• An appropriate marketing campaign informs the consumer the origin of the brand. Slogans and marketing materials should be in Spanish.  Be mindful of using slang.  The word “American” coupled with a flag can be favorably used in this market.
  • Agents/importers must be able to store imported products until they are tested and approved for sale/distribution by local health officials.
  • While regulations are relatively transparent, changes are not widely advertised.  Hence, the exporter or his/her representative must monitor the official journal (Diario Oficial), where periodic changes are published. One can also visit the websites of the Ministry of Agriculture and the Ministry of Health to seek further updates.
  • Consumers are very brand-oriented, but major supermarket chains are introducing and seeking private labels.
  • Consumers relate expired shelf life to spoilage, which is one of their major concerns when shopping.
  • Labeling in Spanish is mandatory for all products.
  • On June 26, 2015, the Ministry of Health published the implementing regulation to Law 20,606 that regulates the labeling of the nutritional compositions of food products, Decree 13, 2015. The Decree aims at targeting food products for consumption by children under 14 years of age if they exceed specified limits of sodium, sugar, energy (calories) and saturated fats.  Food products that exceed the limits will are required to use black stop signs that state “high in salt, sugar, energy or saturated fat” according to its nutritional composition.  One stop sign must be used for each of the critical nutrients in excess.  Therefore, some products may have up to four stop signs.  (More information on the Lawa and its regulations can be found in the section on Customs, Regulations and Standards Requirements.)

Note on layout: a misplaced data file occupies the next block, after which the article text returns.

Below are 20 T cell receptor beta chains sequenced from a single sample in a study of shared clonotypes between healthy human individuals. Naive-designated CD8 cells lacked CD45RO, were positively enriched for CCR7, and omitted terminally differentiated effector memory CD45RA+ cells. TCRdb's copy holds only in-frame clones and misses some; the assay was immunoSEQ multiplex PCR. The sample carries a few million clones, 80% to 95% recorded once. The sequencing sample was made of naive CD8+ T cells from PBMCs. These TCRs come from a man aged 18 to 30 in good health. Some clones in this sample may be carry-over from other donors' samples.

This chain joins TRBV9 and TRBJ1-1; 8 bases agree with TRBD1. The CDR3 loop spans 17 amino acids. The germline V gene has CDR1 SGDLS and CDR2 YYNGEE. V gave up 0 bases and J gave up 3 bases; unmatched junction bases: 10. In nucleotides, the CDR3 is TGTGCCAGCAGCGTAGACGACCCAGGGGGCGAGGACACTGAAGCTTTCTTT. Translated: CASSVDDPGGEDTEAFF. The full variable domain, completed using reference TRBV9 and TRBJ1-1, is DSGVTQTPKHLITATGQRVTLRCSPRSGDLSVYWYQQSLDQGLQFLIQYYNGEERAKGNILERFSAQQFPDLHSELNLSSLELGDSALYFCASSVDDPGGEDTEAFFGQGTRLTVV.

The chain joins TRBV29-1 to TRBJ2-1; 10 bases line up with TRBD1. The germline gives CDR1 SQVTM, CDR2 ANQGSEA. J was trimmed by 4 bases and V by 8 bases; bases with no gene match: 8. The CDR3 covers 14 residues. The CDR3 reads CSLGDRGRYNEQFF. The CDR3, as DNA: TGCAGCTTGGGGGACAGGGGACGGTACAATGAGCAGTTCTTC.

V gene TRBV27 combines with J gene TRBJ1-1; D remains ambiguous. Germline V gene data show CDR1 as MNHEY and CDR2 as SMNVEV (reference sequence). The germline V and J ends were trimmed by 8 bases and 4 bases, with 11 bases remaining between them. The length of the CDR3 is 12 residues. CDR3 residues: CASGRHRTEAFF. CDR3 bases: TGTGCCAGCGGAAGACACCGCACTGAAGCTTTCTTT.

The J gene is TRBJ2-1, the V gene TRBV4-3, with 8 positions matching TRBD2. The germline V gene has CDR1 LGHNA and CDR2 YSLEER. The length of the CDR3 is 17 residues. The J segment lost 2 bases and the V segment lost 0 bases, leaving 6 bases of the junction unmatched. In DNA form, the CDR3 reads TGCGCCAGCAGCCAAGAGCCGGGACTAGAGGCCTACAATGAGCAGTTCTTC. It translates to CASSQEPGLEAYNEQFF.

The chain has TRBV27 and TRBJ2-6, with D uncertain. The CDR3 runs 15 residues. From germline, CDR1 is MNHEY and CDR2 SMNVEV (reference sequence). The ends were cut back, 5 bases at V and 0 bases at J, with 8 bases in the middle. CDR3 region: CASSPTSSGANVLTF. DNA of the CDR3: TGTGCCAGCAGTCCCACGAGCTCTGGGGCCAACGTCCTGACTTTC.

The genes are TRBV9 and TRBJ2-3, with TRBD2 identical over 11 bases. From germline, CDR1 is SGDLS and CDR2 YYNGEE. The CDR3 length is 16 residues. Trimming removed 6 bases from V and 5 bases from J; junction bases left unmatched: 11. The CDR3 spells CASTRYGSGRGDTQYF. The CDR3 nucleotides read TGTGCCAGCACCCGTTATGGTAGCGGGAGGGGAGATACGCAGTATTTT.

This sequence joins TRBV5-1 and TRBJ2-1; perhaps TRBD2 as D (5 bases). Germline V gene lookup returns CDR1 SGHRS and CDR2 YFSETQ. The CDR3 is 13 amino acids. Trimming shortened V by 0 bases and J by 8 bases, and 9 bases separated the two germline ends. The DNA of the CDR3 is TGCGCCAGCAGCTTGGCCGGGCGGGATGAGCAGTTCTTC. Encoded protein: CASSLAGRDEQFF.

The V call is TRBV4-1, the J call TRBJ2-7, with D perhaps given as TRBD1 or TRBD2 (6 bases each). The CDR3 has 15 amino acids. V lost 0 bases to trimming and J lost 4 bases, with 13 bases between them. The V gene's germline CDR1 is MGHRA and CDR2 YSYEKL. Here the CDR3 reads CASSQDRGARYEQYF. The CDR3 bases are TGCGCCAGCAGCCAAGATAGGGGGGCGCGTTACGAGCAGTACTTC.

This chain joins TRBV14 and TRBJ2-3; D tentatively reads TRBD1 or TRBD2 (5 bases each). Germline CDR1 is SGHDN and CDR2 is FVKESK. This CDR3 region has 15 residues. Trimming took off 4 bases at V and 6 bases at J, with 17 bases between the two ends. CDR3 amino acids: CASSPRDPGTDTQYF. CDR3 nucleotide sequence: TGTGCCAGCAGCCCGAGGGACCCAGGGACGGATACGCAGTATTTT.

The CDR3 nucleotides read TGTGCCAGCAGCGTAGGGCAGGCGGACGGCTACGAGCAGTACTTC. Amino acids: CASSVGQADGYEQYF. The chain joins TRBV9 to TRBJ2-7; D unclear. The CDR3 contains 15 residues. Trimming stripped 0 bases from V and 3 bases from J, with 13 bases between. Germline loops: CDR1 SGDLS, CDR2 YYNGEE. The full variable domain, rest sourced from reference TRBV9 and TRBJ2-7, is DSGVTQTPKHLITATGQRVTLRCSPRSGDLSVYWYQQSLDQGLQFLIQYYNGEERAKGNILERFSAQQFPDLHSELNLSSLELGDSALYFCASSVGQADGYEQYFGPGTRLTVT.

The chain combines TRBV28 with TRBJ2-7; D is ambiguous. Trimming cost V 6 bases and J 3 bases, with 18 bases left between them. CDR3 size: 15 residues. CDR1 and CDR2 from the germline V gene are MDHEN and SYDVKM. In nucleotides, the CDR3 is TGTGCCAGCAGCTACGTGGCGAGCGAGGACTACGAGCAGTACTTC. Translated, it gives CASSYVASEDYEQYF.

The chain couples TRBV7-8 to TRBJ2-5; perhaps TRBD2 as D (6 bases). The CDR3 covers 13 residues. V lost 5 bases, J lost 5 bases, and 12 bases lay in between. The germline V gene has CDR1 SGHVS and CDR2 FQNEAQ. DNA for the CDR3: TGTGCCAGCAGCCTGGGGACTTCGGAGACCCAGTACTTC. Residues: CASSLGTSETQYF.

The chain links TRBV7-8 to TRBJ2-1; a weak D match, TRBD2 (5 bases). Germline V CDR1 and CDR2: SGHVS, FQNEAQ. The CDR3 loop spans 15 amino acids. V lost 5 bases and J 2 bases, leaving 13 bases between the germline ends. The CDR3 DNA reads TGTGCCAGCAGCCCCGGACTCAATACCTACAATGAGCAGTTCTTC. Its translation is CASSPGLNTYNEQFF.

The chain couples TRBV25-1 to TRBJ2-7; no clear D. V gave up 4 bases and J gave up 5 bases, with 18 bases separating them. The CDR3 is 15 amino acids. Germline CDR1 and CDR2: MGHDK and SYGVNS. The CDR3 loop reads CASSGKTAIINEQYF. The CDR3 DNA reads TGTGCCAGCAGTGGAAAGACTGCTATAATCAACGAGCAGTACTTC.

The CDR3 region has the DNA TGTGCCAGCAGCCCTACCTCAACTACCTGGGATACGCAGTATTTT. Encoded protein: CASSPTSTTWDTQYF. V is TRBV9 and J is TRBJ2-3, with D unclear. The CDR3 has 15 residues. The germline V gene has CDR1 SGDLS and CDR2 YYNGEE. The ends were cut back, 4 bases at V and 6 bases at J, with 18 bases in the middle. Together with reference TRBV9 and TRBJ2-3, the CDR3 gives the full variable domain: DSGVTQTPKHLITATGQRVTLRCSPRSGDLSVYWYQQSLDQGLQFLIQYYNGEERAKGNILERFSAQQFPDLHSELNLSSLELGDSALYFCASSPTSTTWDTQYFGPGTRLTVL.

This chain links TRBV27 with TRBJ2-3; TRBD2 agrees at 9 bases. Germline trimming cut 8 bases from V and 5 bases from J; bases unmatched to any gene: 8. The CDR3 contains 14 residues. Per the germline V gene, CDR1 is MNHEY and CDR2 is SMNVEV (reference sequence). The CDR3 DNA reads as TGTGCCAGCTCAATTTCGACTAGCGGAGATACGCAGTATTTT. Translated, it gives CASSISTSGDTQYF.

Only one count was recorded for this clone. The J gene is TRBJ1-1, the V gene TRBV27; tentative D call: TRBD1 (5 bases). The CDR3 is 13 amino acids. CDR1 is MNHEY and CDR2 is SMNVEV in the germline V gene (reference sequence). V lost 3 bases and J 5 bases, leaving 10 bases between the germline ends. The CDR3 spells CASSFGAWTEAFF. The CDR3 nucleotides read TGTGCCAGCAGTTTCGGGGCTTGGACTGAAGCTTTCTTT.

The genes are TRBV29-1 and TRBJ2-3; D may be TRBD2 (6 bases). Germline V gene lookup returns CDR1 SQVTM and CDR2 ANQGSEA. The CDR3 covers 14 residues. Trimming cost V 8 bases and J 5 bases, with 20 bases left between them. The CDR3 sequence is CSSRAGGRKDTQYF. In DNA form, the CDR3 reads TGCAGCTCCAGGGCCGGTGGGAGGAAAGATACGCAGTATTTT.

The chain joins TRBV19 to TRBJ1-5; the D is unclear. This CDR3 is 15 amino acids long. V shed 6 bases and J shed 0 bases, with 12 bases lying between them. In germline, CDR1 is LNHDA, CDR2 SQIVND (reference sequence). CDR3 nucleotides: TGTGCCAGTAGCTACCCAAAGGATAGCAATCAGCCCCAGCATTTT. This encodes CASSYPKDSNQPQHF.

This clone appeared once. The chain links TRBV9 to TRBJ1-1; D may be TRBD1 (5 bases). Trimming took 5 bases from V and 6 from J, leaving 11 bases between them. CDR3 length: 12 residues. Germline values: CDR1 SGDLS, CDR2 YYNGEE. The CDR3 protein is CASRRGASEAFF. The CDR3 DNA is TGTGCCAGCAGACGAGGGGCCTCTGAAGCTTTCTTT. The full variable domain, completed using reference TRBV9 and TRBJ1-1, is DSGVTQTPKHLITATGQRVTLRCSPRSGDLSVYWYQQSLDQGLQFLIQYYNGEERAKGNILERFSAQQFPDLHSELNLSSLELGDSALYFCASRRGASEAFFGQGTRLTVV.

Best Product Prospects
  • Healthy foods: Superfoods, functional foods, sweeteners and natural alternatives, spreads, free-from products and private label products
  • Snacks: Dried fruit & fruit snacks, rice snacks, vegetable and bread snacks and other natural foods & snacks
  • Poultry, pork and beef
  • Dairy Products : low-fat powder milk and premium cheese
  • Ready-made meals: fresh and healthy ingredients, premium ready-made meals and shelf stable ready-made meals
  • Breakfast Cereal: muesli and granola
  • Coconut Products
  • Creative Condiments
  • Alternative Grains
  • Value Added Baked Goods: Packaged flat bread and pita, wholegrain bread and bread with natural ingredients, gluten free bread and “light” varieties of bread
  • Non-Alcoholic Drinks: Tea products, juices, sports and energy drinks.
  • Alcoholic Drinks: Pre-mixed and convenient drinks, cider and sparkling wine, beer and lighter alcoholic drinks (sparkling wine or lager beer) and craft beer
  • Pet Food
For additional information, please contact FAS Santiago Agricultural Attaché Marcela Rondon, marcela.rondon@fas.usda.gov.

Prepared by our U.S. Embassies abroad. With its network of 108 offices across the United States and in more than 75 countries, the U.S. Commercial Service of the U.S. Department of Commerce utilizes its global presence and international marketing expertise to help U.S. companies sell their products and services worldwide. Locate the U.S. Commercial Service trade specialist in the U.S. nearest you by visiting http://export.gov/usoffices.



Chile Agribusiness Trade Development and Promotion